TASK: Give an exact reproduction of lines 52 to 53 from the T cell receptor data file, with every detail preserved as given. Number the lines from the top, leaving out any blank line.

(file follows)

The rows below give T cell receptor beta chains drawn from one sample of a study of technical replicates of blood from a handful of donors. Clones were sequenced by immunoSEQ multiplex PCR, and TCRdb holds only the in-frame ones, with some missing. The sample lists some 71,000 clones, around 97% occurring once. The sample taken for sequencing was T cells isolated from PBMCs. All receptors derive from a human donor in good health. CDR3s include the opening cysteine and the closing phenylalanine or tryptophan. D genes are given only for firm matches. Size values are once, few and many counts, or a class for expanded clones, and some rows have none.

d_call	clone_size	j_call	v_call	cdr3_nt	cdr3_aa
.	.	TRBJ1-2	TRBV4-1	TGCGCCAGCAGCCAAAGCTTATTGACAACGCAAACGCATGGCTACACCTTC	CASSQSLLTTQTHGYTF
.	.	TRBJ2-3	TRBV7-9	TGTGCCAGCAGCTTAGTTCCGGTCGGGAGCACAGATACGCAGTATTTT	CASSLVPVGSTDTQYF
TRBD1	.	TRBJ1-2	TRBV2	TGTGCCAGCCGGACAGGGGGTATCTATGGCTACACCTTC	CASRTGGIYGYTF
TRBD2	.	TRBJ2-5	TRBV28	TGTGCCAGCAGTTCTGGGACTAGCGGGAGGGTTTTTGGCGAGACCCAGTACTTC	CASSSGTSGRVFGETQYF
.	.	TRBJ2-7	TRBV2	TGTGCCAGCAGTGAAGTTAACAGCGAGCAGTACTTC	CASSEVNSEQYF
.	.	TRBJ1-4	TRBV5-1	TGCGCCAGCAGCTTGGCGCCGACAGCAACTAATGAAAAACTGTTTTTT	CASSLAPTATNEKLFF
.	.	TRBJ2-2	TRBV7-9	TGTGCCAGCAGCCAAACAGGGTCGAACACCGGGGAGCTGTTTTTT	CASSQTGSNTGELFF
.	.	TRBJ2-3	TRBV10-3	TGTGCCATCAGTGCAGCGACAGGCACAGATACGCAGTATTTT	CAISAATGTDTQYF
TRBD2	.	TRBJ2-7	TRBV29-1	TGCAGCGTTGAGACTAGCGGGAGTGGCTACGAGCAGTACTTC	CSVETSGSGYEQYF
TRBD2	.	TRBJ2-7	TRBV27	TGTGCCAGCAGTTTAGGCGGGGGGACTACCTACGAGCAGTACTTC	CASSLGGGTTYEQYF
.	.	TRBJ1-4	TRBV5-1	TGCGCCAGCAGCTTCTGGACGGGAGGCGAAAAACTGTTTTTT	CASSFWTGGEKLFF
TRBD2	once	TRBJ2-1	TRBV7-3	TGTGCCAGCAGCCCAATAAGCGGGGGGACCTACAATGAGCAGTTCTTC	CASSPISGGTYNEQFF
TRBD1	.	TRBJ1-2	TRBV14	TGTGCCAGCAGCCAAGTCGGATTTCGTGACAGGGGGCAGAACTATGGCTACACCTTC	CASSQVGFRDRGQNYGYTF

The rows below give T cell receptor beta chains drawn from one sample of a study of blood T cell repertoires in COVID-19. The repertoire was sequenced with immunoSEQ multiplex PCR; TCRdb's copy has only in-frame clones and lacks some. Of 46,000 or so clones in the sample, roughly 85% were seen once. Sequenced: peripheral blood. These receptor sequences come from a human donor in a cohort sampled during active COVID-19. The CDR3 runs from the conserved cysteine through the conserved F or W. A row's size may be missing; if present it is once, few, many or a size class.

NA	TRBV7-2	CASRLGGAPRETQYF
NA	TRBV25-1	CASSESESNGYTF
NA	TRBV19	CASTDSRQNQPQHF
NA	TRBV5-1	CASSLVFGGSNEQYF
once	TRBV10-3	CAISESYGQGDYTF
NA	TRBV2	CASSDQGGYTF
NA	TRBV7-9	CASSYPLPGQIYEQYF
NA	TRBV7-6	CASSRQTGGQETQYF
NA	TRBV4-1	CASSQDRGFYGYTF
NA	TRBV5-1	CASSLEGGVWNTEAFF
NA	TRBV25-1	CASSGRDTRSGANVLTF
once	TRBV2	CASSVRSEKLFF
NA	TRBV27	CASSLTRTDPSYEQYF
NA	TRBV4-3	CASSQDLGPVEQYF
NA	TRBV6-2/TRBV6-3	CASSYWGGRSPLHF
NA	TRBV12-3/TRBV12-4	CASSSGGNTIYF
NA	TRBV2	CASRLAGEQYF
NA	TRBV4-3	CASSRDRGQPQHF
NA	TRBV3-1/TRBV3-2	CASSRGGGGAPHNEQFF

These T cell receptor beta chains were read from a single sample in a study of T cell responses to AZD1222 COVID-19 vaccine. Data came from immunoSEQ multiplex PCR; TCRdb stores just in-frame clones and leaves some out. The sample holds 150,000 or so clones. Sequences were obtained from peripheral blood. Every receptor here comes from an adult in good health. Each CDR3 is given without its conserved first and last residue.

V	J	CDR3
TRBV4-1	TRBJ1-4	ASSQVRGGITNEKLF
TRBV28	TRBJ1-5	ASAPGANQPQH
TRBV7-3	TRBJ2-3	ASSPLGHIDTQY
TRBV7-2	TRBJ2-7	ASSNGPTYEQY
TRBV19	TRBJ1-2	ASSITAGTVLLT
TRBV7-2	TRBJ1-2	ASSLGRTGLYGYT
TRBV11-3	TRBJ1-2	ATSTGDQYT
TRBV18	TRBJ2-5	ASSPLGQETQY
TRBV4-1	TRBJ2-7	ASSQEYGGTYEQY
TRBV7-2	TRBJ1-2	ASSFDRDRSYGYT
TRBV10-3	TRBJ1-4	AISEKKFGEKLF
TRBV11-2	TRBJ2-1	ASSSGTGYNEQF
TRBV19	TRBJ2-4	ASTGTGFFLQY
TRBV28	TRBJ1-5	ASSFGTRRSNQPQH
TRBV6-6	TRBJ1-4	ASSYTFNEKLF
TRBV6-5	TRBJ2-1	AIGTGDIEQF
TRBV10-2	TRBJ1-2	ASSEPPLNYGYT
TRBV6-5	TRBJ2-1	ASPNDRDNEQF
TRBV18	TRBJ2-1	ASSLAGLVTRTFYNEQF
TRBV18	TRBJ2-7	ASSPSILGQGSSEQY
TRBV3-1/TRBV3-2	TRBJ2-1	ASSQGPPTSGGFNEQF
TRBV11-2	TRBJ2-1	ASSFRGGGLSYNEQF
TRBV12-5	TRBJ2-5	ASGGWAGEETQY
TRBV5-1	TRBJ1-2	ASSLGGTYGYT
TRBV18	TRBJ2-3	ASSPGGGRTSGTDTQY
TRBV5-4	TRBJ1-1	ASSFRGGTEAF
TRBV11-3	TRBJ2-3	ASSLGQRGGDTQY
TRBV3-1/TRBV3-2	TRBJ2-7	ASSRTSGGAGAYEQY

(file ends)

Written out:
TRBV6-6	TRBJ1-4	ASSYTFNEKLF
TRBV6-5	TRBJ2-1	AIGTGDIEQF